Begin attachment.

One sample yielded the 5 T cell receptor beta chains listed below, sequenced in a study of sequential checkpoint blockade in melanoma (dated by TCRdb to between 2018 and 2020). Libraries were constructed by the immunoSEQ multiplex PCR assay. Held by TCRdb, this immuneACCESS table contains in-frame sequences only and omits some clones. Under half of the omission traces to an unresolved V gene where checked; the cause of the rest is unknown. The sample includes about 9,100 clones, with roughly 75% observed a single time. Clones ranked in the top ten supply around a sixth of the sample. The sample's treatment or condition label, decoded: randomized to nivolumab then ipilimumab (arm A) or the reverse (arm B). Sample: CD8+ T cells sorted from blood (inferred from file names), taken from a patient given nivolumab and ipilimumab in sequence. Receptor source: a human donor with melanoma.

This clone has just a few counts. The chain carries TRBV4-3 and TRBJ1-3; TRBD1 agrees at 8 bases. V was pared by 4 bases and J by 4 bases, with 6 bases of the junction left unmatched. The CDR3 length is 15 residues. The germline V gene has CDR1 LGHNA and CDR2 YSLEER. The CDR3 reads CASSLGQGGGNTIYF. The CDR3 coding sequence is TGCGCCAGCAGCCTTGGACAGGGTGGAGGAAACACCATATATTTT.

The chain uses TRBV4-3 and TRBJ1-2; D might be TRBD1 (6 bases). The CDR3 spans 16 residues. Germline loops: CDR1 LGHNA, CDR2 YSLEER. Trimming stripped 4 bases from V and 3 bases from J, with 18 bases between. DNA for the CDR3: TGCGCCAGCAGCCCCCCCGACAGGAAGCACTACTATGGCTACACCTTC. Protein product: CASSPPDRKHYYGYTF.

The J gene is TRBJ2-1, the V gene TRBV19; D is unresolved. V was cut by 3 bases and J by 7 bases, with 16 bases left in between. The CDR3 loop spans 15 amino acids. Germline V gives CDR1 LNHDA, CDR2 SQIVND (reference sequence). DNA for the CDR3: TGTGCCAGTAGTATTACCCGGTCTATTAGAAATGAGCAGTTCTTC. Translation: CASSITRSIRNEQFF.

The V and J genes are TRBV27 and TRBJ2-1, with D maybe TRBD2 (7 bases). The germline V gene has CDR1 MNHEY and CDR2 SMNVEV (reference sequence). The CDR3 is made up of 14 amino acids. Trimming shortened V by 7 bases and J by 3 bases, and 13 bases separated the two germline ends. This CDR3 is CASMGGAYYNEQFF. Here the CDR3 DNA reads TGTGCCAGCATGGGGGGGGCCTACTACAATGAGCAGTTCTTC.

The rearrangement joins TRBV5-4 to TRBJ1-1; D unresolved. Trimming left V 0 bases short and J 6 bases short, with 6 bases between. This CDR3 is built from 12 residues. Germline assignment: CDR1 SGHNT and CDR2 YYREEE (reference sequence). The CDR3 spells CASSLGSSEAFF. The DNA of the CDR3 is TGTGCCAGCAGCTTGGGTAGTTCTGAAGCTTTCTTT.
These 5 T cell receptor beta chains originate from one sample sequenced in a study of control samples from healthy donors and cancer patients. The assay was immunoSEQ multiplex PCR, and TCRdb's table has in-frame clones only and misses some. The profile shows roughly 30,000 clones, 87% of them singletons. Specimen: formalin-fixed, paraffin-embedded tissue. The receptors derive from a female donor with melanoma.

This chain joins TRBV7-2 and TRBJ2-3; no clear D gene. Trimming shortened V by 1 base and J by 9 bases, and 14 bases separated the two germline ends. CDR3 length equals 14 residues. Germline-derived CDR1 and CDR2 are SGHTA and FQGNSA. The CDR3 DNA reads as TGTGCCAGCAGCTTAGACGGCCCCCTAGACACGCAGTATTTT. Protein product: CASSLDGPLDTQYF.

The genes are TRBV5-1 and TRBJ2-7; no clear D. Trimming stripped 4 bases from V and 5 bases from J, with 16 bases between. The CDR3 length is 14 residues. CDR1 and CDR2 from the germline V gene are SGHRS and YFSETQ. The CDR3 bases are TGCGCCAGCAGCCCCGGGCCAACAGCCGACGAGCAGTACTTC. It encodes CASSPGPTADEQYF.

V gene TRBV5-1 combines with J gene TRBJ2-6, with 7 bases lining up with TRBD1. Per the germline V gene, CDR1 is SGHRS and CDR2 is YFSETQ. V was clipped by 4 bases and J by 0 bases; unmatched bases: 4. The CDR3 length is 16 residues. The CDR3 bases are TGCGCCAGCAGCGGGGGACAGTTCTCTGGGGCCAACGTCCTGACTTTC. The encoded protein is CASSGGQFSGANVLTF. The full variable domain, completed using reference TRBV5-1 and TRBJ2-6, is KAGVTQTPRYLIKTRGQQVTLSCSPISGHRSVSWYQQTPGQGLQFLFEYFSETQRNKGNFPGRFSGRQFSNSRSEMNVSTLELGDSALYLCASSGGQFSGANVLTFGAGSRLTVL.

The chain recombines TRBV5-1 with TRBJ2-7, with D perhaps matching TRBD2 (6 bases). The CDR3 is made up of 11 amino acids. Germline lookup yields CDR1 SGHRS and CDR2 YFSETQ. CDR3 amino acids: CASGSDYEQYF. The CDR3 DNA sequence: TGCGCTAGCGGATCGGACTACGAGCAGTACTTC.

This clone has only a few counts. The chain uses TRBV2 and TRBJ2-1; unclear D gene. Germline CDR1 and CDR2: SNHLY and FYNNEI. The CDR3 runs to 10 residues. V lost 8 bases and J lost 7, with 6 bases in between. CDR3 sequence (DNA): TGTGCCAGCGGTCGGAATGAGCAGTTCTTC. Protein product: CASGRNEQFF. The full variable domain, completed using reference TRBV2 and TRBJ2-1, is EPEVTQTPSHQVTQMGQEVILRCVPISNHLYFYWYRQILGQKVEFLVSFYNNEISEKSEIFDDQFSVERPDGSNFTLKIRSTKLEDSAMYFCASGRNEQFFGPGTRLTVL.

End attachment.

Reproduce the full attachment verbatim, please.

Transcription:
One sample yielded the 5 T cell receptor beta chains listed below, sequenced in a study of sequential checkpoint blockade in melanoma (dated by TCRdb to between 2018 and 2020). Libraries were constructed by the immunoSEQ multiplex PCR assay. Held by TCRdb, this immuneACCESS table contains in-frame sequences only and omits some clones. Under half of the omission traces to an unresolved V gene where checked; the cause of the rest is unknown. The sample includes about 9,100 clones, with roughly 75% observed a single time. Clones ranked in the top ten supply around a sixth of the sample. The sample's treatment or condition label, decoded: randomized to nivolumab then ipilimumab (arm A) or the reverse (arm B). Sample: CD8+ T cells sorted from blood (inferred from file names), taken from a patient given nivolumab and ipilimumab in sequence. Receptor source: a human donor with melanoma.

This clone has just a few counts. The chain carries TRBV4-3 and TRBJ1-3; TRBD1 agrees at 8 bases. V was pared by 4 bases and J by 4 bases, with 6 bases of the junction left unmatched. The CDR3 length is 15 residues. The germline V gene has CDR1 LGHNA and CDR2 YSLEER. The CDR3 reads CASSLGQGGGNTIYF. The CDR3 coding sequence is TGCGCCAGCAGCCTTGGACAGGGTGGAGGAAACACCATATATTTT.

The chain uses TRBV4-3 and TRBJ1-2; D might be TRBD1 (6 bases). The CDR3 spans 16 residues. Germline loops: CDR1 LGHNA, CDR2 YSLEER. Trimming stripped 4 bases from V and 3 bases from J, with 18 bases between. DNA for the CDR3: TGCGCCAGCAGCCCCCCCGACAGGAAGCACTACTATGGCTACACCTTC. Protein product: CASSPPDRKHYYGYTF.

The J gene is TRBJ2-1, the V gene TRBV19; D is unresolved. V was cut by 3 bases and J by 7 bases, with 16 bases left in between. The CDR3 loop spans 15 amino acids. Germline V gives CDR1 LNHDA, CDR2 SQIVND (reference sequence). DNA for the CDR3: TGTGCCAGTAGTATTACCCGGTCTATTAGAAATGAGCAGTTCTTC. Translation: CASSITRSIRNEQFF.

The V and J genes are TRBV27 and TRBJ2-1, with D maybe TRBD2 (7 bases). The germline V gene has CDR1 MNHEY and CDR2 SMNVEV (reference sequence). The CDR3 is made up of 14 amino acids. Trimming shortened V by 7 bases and J by 3 bases, and 13 bases separated the two germline ends. This CDR3 is CASMGGAYYNEQFF. Here the CDR3 DNA reads TGTGCCAGCATGGGGGGGGCCTACTACAATGAGCAGTTCTTC.

The rearrangement joins TRBV5-4 to TRBJ1-1; D unresolved. Trimming left V 0 bases short and J 6 bases short, with 6 bases between. This CDR3 is built from 12 residues. Germline assignment: CDR1 SGHNT and CDR2 YYREEE (reference sequence). The CDR3 spells CASSLGSSEAFF. The DNA of the CDR3 is TGTGCCAGCAGCTTGGGTAGTTCTGAAGCTTTCTTT.
These 5 T cell receptor beta chains originate from one sample sequenced in a study of control samples from healthy donors and cancer patients. The assay was immunoSEQ multiplex PCR, and TCRdb's table has in-frame clones only and misses some. The profile shows roughly 30,000 clones, 87% of them singletons. Specimen: formalin-fixed, paraffin-embedded tissue. The receptors derive from a female donor with melanoma.

This chain joins TRBV7-2 and TRBJ2-3; no clear D gene. Trimming shortened V by 1 base and J by 9 bases, and 14 bases separated the two germline ends. CDR3 length equals 14 residues. Germline-derived CDR1 and CDR2 are SGHTA and FQGNSA. The CDR3 DNA reads as TGTGCCAGCAGCTTAGACGGCCCCCTAGACACGCAGTATTTT. Protein product: CASSLDGPLDTQYF.

The genes are TRBV5-1 and TRBJ2-7; no clear D. Trimming stripped 4 bases from V and 5 bases from J, with 16 bases between. The CDR3 length is 14 residues. CDR1 and CDR2 from the germline V gene are SGHRS and YFSETQ. The CDR3 bases are TGCGCCAGCAGCCCCGGGCCAACAGCCGACGAGCAGTACTTC. It encodes CASSPGPTADEQYF.

V gene TRBV5-1 combines with J gene TRBJ2-6, with 7 bases lining up with TRBD1. Per the germline V gene, CDR1 is SGHRS and CDR2 is YFSETQ. V was clipped by 4 bases and J by 0 bases; unmatched bases: 4. The CDR3 length is 16 residues. The CDR3 bases are TGCGCCAGCAGCGGGGGACAGTTCTCTGGGGCCAACGTCCTGACTTTC. The encoded protein is CASSGGQFSGANVLTF. The full variable domain, completed using reference TRBV5-1 and TRBJ2-6, is KAGVTQTPRYLIKTRGQQVTLSCSPISGHRSVSWYQQTPGQGLQFLFEYFSETQRNKGNFPGRFSGRQFSNSRSEMNVSTLELGDSALYLCASSGGQFSGANVLTFGAGSRLTVL.

The chain recombines TRBV5-1 with TRBJ2-7, with D perhaps matching TRBD2 (6 bases). The CDR3 is made up of 11 amino acids. Germline lookup yields CDR1 SGHRS and CDR2 YFSETQ. CDR3 amino acids: CASGSDYEQYF. The CDR3 DNA sequence: TGCGCTAGCGGATCGGACTACGAGCAGTACTTC.

This clone has only a few counts. The chain uses TRBV2 and TRBJ2-1; unclear D gene. Germline CDR1 and CDR2: SNHLY and FYNNEI. The CDR3 runs to 10 residues. V lost 8 bases and J lost 7, with 6 bases in between. CDR3 sequence (DNA): TGTGCCAGCGGTCGGAATGAGCAGTTCTTC. Protein product: CASGRNEQFF. The full variable domain, completed using reference TRBV2 and TRBJ2-1, is EPEVTQTPSHQVTQMGQEVILRCVPISNHLYFYWYRQILGQKVEFLVSFYNNEISEKSEIFDDQFSVERPDGSNFTLKIRSTKLEDSAMYFCASGRNEQFFGPGTRLTVL.